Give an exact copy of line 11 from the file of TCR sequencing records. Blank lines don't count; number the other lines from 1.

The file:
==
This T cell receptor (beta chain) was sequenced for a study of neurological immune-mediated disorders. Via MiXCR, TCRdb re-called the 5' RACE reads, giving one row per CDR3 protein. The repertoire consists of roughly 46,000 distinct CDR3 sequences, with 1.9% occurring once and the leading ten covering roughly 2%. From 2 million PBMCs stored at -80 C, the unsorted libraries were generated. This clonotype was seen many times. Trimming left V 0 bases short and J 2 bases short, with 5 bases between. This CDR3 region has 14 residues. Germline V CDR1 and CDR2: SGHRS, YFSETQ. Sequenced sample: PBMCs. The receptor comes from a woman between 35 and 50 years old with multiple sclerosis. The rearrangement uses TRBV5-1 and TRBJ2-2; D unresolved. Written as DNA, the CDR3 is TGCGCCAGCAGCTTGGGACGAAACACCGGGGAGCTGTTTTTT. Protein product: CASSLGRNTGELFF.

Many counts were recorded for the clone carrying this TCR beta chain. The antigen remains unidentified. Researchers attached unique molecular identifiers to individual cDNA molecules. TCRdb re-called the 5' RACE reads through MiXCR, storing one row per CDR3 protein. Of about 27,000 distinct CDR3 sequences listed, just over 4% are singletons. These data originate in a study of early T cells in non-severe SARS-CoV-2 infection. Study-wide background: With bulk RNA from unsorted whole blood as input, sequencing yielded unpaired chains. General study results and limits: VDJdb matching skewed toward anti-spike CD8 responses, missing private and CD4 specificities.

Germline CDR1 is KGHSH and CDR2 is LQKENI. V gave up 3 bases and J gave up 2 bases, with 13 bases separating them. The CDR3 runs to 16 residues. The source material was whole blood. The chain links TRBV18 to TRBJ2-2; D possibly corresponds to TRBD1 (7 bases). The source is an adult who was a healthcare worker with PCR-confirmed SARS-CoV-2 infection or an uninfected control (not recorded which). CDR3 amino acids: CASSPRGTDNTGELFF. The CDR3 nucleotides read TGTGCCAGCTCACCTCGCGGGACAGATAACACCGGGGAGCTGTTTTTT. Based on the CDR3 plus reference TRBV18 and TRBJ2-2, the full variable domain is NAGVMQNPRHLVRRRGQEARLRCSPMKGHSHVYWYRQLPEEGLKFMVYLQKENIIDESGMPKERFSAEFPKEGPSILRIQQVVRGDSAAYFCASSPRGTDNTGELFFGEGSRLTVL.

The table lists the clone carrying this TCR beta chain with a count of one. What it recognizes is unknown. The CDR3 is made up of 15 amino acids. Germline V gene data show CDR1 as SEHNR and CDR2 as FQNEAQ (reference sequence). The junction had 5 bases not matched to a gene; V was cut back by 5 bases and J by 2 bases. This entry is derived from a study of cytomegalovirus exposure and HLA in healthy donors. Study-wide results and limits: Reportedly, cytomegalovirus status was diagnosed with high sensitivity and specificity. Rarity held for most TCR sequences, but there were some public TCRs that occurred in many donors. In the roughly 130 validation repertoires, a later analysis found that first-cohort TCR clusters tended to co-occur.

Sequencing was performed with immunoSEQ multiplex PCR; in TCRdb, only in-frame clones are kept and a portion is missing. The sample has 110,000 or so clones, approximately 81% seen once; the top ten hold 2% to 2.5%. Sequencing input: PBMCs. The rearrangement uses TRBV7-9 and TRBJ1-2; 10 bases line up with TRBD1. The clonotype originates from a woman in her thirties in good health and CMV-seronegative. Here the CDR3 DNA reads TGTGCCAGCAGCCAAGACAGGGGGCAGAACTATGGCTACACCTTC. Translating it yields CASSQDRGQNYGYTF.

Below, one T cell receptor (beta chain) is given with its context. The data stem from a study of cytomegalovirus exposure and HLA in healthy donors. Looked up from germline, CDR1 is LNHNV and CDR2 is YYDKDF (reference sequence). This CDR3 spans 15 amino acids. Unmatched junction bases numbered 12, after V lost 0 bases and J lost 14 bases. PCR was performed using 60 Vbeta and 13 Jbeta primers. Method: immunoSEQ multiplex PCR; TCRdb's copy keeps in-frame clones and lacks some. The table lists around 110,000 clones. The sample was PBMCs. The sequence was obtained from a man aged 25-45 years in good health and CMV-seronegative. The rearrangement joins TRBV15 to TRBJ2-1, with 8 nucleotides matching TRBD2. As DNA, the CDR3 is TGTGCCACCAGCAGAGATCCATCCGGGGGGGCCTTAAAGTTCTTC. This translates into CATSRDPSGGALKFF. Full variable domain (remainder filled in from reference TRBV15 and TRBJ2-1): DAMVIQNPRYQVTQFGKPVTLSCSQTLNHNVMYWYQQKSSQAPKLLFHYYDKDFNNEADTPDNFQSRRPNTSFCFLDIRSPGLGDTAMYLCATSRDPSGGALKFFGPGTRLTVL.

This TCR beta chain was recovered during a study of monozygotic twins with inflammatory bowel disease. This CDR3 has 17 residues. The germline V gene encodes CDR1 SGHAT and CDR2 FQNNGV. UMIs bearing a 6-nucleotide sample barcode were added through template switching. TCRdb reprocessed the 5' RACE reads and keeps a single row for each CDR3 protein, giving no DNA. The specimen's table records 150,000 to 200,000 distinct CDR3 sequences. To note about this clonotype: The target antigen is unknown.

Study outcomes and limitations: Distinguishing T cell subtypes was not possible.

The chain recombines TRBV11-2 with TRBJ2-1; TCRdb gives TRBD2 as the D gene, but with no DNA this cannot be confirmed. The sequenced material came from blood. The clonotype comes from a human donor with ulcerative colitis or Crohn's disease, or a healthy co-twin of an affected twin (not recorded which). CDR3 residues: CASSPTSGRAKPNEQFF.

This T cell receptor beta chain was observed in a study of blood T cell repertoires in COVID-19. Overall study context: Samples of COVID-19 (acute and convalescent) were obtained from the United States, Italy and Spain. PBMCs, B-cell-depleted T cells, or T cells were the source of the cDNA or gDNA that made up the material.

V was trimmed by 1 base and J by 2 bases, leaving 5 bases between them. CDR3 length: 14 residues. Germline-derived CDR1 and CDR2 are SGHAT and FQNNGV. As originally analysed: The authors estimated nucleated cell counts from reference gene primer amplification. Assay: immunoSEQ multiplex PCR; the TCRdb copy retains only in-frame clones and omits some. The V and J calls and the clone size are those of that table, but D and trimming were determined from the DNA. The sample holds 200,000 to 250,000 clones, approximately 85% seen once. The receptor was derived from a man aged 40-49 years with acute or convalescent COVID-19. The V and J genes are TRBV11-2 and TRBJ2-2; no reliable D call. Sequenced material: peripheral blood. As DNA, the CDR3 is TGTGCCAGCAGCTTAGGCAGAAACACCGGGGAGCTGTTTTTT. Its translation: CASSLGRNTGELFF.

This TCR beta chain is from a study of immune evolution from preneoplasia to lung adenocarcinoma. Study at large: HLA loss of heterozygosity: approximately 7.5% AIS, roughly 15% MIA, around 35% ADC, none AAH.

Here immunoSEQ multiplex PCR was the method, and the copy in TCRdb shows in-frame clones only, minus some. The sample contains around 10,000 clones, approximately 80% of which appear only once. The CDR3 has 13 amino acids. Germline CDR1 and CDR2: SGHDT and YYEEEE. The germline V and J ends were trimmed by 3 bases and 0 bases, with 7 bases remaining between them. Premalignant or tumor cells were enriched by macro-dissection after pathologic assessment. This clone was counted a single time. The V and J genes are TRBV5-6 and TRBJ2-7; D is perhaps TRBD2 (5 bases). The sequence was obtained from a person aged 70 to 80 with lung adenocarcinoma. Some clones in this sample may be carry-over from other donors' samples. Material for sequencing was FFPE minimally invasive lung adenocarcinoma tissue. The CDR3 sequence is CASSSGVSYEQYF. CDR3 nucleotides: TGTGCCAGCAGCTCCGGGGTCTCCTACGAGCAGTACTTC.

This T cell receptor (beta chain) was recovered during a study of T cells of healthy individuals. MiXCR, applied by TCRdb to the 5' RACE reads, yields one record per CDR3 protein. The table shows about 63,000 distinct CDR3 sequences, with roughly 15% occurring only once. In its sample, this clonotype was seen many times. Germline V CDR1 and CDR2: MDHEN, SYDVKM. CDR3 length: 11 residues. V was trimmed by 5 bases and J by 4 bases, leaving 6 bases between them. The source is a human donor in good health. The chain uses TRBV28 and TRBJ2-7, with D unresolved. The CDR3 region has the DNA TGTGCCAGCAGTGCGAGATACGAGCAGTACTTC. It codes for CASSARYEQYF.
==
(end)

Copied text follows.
V was trimmed by 1 base and J by 2 bases, leaving 5 bases between them. CDR3 length: 14 residues. Germline-derived CDR1 and CDR2 are SGHAT and FQNNGV. As originally analysed: The authors estimated nucleated cell counts from reference gene primer amplification. Assay: immunoSEQ multiplex PCR; the TCRdb copy retains only in-frame clones and omits some. The V and J calls and the clone size are those of that table, but D and trimming were determined from the DNA. The sample holds 200,000 to 250,000 clones, approximately 85% seen once. The receptor was derived from a man aged 40-49 years with acute or convalescent COVID-19. The V and J genes are TRBV11-2 and TRBJ2-2; no reliable D call. Sequenced material: peripheral blood. As DNA, the CDR3 is TGTGCCAGCAGCTTAGGCAGAAACACCGGGGAGCTGTTTTTT. Its translation: CASSLGRNTGELFF.